Businesses Call on Maine’s Senators to Extend Tax Credits
Portland, ME— With essential federal tax credits for wind energy close to expiring, Environment Maine released a new report today that shows that Maine’s current power generation from wind energy avoids 403,000 metric tons of carbon pollution annually, which is the equivalent of eliminating the carbon pollution from 79,000 of today’s vehicles. The report also finds that wind energy reduces smog and soot pollution and saves the state immense amounts of water.
“Wind power is reducing the dangerous pollution that harms our health and is fueling global warming,” said Nora Graubard, Field Associate with Environment Maine. “And the benefits we’re already seeing from wind power are just the tip of the iceberg because Maine has vast untapped wind resources.”
Wind Power for a Cleaner America: Reducing Global Warming Pollution, Cutting Air Pollution, and Saving Water analyzes data from the U.S. Department of Energy and the wind industry to quantify the environmental benefits from current wind generation in Maine as well as the additional benefits in 2016 if wind development continues at a pace comparable to that of recent years. The key findings for Maine include the following:
- Existing wind generation in Maine annually avoids 403,000 metric tons of carbon dioxide, 670 tons of smog-forming nitrogen oxides, and 1,110 tons of soot-forming sulfur dioxide as well as saving 155 million gallons of water annually—enough to provide water for 7,900 people.
- If the recent pace of wind development continues, in 2016 the new wind generation in Maine would annually avoid an additional 303,000 metric tons of carbon dioxide (equivalent to eliminating the pollution from 59,000 of today’s vehicles), 500 tons of nitrogen oxides, and 840 tons of sulfur dioxide, and it would save an additional 117 million gallons of water each year.
At the news conference, Paul Williamson of the Maine Wind Industry Initiative also pointed to the economic benefits of wind energy for Maine.
“Wind energy development has greatly benefitted the Maine economy with local investments exceeding $1 billion and the creation of local jobs. Maine’s experience and expertise in wind is now in demand nationally, meaning that our local economy is tied to the national success of this industry. Our recent survey of 47 Maine companies found that $279 million of their revenues was derived from wind-related activities. Of that, 47% of the revenues were generated from Maine projects, while 45% came from out of state and 8% were derived internationally,” said Williamson.
Wind energy now powers nearly 13 million homes across the country—about 100,000 in Maine. Although wind power provides competitive, stable energy prices, it is more costly up front to finance – and at a disadvantage to fossil fuels that have been heavily subsidized for decades. But the two key federal wind power incentives that help address these barriers—the production tax credit and the offshore wind investment tax credit—expire at the end of the year. Without these credits, many planned wind energy projects will not be built, leaving health and environmental benefits for Mainers on the table.
At the event, the groups also released two new letters, spearheaded by the Natural Resources Council of Maine and Sierra Club Maine, calling on Maine’s U.S. Senators to do everything in their power to ensure the wind tax credits are renewed before the end of the year. The signatories of the letter include Maine companies like S.W. Cole Engineering, D&D Machine, Reed & Reed, Sewall, Yale Cordage, Kenway, Maine Marine Composites and SGC Engineering.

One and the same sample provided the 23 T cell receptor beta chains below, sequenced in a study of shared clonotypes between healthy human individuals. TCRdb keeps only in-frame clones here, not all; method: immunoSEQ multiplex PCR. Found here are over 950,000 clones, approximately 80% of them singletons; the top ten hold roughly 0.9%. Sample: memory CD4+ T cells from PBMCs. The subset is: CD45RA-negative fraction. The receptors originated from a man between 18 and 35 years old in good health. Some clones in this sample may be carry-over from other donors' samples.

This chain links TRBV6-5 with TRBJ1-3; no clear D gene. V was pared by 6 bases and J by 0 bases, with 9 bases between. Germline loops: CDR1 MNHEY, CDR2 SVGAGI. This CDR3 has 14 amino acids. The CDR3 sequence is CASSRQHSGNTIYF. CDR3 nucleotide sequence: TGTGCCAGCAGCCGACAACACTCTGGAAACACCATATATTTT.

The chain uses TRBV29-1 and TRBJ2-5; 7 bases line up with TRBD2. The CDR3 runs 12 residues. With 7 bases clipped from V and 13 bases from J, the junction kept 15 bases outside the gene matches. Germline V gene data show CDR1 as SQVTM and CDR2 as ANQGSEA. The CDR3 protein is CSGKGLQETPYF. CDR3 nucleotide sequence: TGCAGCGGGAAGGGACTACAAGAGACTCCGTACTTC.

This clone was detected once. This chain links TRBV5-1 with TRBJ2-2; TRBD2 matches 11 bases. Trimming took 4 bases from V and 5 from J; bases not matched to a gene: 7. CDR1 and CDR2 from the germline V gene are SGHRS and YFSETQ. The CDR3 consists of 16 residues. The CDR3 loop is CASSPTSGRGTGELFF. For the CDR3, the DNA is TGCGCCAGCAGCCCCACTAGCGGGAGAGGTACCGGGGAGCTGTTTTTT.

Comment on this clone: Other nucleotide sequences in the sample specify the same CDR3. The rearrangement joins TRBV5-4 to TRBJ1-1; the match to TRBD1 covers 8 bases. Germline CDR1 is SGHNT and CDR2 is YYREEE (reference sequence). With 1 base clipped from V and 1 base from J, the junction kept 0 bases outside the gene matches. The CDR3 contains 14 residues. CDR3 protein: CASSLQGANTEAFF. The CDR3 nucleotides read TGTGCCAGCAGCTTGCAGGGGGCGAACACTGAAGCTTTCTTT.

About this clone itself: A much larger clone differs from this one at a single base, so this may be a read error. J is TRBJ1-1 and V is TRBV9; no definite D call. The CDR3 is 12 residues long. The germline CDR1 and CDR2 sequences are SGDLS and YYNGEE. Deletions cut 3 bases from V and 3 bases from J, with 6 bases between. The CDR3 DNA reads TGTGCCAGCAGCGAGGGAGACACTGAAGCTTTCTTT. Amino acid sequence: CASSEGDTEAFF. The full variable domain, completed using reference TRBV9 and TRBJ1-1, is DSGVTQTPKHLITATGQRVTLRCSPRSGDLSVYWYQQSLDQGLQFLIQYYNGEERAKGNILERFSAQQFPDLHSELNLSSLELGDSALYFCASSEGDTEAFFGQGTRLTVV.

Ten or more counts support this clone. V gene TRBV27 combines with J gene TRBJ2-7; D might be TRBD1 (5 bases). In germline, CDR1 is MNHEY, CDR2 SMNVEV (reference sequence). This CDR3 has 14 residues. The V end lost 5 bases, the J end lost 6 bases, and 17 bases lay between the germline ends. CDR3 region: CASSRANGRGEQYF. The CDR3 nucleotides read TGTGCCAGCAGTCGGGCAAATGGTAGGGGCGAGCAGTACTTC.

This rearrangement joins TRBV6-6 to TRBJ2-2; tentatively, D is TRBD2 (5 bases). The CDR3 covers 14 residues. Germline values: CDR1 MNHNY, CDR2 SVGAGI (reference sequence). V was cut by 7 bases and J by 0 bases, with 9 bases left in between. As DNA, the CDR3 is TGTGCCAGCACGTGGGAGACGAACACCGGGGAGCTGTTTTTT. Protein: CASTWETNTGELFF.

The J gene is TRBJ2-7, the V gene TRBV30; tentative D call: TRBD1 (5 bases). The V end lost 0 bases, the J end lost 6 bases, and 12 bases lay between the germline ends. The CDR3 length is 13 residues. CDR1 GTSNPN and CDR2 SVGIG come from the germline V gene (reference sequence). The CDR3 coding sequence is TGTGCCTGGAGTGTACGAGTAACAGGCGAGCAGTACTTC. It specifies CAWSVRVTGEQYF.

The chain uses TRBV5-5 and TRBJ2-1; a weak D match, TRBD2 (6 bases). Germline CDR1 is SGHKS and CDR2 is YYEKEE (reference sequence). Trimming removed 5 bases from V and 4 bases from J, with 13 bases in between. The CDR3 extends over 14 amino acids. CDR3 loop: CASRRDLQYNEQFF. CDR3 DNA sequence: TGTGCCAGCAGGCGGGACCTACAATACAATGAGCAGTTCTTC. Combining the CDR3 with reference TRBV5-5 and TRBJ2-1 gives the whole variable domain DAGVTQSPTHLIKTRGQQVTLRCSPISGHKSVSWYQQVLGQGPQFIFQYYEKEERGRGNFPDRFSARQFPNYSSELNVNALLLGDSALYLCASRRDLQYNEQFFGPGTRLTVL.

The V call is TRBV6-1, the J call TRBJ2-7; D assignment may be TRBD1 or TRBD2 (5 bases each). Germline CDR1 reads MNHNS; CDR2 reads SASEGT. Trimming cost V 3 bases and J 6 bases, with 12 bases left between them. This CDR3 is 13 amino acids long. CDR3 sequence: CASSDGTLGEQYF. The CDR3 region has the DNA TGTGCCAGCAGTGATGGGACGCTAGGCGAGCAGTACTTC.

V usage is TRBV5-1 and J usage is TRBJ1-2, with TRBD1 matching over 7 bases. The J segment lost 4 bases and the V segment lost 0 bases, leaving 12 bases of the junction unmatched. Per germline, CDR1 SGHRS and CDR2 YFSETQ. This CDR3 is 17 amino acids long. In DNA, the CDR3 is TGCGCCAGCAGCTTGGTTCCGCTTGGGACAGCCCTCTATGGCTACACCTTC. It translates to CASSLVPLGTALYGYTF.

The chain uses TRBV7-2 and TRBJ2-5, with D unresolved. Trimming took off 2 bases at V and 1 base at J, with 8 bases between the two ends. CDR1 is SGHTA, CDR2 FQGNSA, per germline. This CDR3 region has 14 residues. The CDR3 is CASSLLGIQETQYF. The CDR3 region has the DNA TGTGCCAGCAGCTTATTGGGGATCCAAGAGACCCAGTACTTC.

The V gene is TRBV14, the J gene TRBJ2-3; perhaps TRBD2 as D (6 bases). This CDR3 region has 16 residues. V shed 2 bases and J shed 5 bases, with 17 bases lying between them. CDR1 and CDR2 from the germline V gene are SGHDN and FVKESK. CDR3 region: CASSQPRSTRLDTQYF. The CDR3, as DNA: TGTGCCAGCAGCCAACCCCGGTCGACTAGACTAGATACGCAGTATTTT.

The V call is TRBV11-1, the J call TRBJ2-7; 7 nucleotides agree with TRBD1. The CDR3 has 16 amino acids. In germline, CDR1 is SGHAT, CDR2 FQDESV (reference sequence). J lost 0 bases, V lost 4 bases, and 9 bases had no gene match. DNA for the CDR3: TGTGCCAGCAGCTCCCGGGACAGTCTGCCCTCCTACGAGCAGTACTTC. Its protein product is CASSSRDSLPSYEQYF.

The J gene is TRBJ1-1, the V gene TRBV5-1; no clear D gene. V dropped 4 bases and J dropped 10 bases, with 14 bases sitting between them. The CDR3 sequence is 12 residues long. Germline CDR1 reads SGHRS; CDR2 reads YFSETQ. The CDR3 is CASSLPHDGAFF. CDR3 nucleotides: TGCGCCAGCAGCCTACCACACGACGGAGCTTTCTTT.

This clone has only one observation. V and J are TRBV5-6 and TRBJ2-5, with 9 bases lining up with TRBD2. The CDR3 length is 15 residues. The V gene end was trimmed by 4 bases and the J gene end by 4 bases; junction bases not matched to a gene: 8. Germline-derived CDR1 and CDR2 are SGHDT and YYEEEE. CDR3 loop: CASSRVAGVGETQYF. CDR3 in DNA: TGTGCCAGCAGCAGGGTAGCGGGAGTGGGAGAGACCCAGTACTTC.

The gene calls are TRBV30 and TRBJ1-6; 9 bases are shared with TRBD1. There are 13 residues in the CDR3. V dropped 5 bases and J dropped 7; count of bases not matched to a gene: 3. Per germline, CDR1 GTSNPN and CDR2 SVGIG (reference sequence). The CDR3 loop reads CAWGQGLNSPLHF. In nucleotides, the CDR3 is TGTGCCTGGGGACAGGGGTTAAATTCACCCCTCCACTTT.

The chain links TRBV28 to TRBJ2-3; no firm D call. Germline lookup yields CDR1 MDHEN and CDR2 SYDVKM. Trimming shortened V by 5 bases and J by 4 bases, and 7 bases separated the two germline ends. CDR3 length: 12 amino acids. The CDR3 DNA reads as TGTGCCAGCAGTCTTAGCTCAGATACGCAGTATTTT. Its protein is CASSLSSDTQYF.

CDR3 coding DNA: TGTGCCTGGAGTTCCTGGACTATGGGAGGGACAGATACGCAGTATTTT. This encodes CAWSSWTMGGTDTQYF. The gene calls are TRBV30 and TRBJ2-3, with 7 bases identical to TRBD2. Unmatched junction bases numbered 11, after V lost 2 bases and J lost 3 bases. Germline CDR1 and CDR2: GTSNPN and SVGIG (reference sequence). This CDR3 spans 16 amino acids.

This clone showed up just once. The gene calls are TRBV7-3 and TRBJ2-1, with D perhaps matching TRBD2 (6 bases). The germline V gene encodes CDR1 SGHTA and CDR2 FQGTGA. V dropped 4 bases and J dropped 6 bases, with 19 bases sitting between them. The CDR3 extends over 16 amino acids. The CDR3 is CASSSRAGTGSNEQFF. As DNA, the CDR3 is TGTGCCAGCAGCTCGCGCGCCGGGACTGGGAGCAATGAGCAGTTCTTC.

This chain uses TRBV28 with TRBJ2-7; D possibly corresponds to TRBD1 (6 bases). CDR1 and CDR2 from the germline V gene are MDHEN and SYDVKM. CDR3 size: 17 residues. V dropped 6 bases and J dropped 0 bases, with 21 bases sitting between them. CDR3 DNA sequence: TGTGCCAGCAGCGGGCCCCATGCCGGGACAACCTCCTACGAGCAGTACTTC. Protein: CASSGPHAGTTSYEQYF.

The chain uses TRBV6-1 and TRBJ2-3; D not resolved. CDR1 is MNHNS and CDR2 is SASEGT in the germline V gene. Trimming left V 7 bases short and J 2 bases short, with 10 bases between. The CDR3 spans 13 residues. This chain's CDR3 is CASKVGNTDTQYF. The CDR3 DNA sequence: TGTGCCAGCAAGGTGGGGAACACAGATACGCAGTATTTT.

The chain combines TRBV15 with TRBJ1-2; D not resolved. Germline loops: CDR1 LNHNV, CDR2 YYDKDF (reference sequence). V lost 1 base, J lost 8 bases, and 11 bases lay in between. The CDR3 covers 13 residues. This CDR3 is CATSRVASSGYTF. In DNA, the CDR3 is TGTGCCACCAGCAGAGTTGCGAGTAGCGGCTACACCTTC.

“SGC has been actively working on engineering for wind projects for the last five years,” said Dick Hall, Senior Engineer with SGC Engineering in Westbrook and Orono. “Wind power work has provided continuous work for 5-10 people over that time. Elimination of the Production Tax Credit will seriously impact projects moving forward, and those SGC jobs which depend on this work. We strongly support an extension of the PTC.”
“Maine doesn’t have oil or natural gas like other places—instead we’re blessed with abundant clean renewable energy resources that are good for our economy, reduce pollution and keep our energy dollars at home,” said Dylan Voorhees, Clean Energy Director at the Natural Resources Council of Maine. “Maine cannot afford not to invest in clean, made-in-Maine renewable energy, any more than we can afford the costly impacts of climate change such as the devastation from heavy rains and flooding we saw this past year.”
Despite the benefits of wind energy and widespread public support for federal policies to promote renewable energy, fossil fuel interests and their allies in Congress are vigorously opposing the PTC and ITC.
“As our state continues to contend with less snow in the winter, warmer ocean temperatures, and heavy summer flooding, we must act now to reduce air pollution and slow global warming,” said Graubard of Environment Maine. “We urge Senators Olympia Snowe and Susan Collins to extend the renewable energy production tax credit and offshore wind investment tax credit before the end of the year. Our clean air, water, and children’s future depend on it.”
Environment Maine is a citizen-based environmental advocacy organization working to preserve Maine’s open spaces, protect clean air and water, and steer the state toward a clean energy future. www.environmentmaine.org